An example that fashion is truly in the air, as Gabrielle Chanel famously said: one Monday morning, we (The Ceiling editors Charon and Stephanie) both showed up at the office wearing the same vintage Ferragamo bag. It was a serendipitous fashion moment that solidified the allure of this iconic brand, which has experienced a remarkable revival under the creative direction of Maximilian Davis.
What makes Ferragamo so appealing to both of us all of a sudden, nearly 100 years after the brand was founded? A big part of its appeal lies in the use of silver hardware. Silver is having a moment. As most trends, it started in food (chefs like Laila Gohar and Laszlo Badet serving food in silver coupes and on silver platters) and interior design (stainless steel kitchens and chrome furniture, like the ‘Commande Speciale’ bed by Louis Sogot and Charlotte Alix that recently went viral when Christie’s Paris showed it). Jewelry brands such as Sophie Buhai (we have been wearing these silver hoops on repeat) and Gala Colivet Dennison further ignited this silver obsession for us.
There’s something about silver hardware on accessories that feels more modern and relevant than gold right now. In Ferragamo’s case, the silver hardware clashes with the brand’s old lady bag silhouettes, creating unexpected contrast that intrigues, much like the tabi ballerina - a blend of both femininity and masculinity. These handbags possess an old-fashioned charm, yet the silver details infuse a distinctly modern feel. They're chic, they’re different, and that's precisely what we admire about them.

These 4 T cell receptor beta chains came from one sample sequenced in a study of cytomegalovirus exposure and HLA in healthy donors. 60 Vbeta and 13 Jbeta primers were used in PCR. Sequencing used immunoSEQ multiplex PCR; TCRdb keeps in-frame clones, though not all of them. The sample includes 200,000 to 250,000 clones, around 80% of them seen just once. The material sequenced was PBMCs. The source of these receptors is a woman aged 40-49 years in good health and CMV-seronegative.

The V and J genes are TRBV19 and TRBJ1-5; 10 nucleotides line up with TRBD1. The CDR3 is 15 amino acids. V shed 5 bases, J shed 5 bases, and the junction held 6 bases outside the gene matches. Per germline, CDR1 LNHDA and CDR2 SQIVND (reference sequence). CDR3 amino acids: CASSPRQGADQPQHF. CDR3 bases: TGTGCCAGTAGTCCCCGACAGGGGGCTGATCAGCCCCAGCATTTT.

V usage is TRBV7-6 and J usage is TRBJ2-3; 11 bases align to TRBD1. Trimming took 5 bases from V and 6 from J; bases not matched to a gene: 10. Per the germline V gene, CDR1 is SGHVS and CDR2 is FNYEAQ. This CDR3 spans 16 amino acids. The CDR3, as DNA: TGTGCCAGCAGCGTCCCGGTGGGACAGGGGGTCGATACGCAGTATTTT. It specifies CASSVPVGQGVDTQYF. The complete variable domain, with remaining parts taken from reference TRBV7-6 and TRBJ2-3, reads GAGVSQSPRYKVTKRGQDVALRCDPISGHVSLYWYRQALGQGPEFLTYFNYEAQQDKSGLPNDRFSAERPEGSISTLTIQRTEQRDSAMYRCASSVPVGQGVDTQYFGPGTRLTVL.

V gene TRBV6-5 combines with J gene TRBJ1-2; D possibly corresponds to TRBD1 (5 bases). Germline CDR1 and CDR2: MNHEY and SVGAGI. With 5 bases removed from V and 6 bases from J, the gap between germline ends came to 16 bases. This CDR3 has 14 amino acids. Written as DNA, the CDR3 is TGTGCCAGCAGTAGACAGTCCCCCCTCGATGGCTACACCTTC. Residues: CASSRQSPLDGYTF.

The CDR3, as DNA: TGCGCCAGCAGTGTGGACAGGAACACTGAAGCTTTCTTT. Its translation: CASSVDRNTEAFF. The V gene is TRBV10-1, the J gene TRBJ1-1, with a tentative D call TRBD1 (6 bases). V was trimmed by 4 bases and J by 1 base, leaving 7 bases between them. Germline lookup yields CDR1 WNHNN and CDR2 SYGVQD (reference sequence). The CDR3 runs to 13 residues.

Ever since we started wearing our 'old new' bags, we've been bombarded with questions about them, both online and offline. And we get it; they are hard to ignore. Besides the silver hardware, the craftsmanship shines through. Ferragamo is a heritage brand founded in 1927 in Florence, known for its leatherwork, similar to Bottega Veneta and Loewe. The strong craftsmanship is evident in the bag’s robust construction, along with the remarkable quality and supple texture of the leather. These. Bags. Last.
And so does the design. The first thing Davis did when he took over the reins was to explore the archive (oh, how we wish we were a fly on the wall). In just one year, this British designer with Trinidadian-Jamaican roots revitalized the brand, awakening the once-sleepy fashion house. He bears sole responsibility for everyone’s current obsession with red, Renaissance (it was hard to miss the latest campaign shot by Tyrel Mitchell) and we believe the comeback of the Gancini is next. Davis is bringing back the bag that we both stumbled upon, called the Hobo bag, with its distinctive flip-clasp buckle. To go full on Wikipedia on you: the signature hardware design dates back to the late ‘70s, when Salvatore Ferragamo’s daughter designed a handbag as a gift for her mother, embellished with a horseshoe-like clasp - the now-iconic Gancini hardware. We haven't felt this level of excitement about a new designer at a fashion house in a long time, and we're foreseeing an impact reminiscent of Daniel Lee's influence at Bottega Veneta, or dare we say, even of Phoebe Philo at Céline? (Fun fact: Ferragamo's CEO, Marco Gobbetti, was also the one who hired Phoebe Philo at Céline.)
Back to the day when we both showed up with the same bag, happily spiraling in our vintage Ferragamo bubble. It was at that moment we knew we wanted to dedicate The Ceiling's 2.0 inaugural vintage edit to pay homage to Ferragamo and Maximilian Davis. We hope you love our selection as much as we do.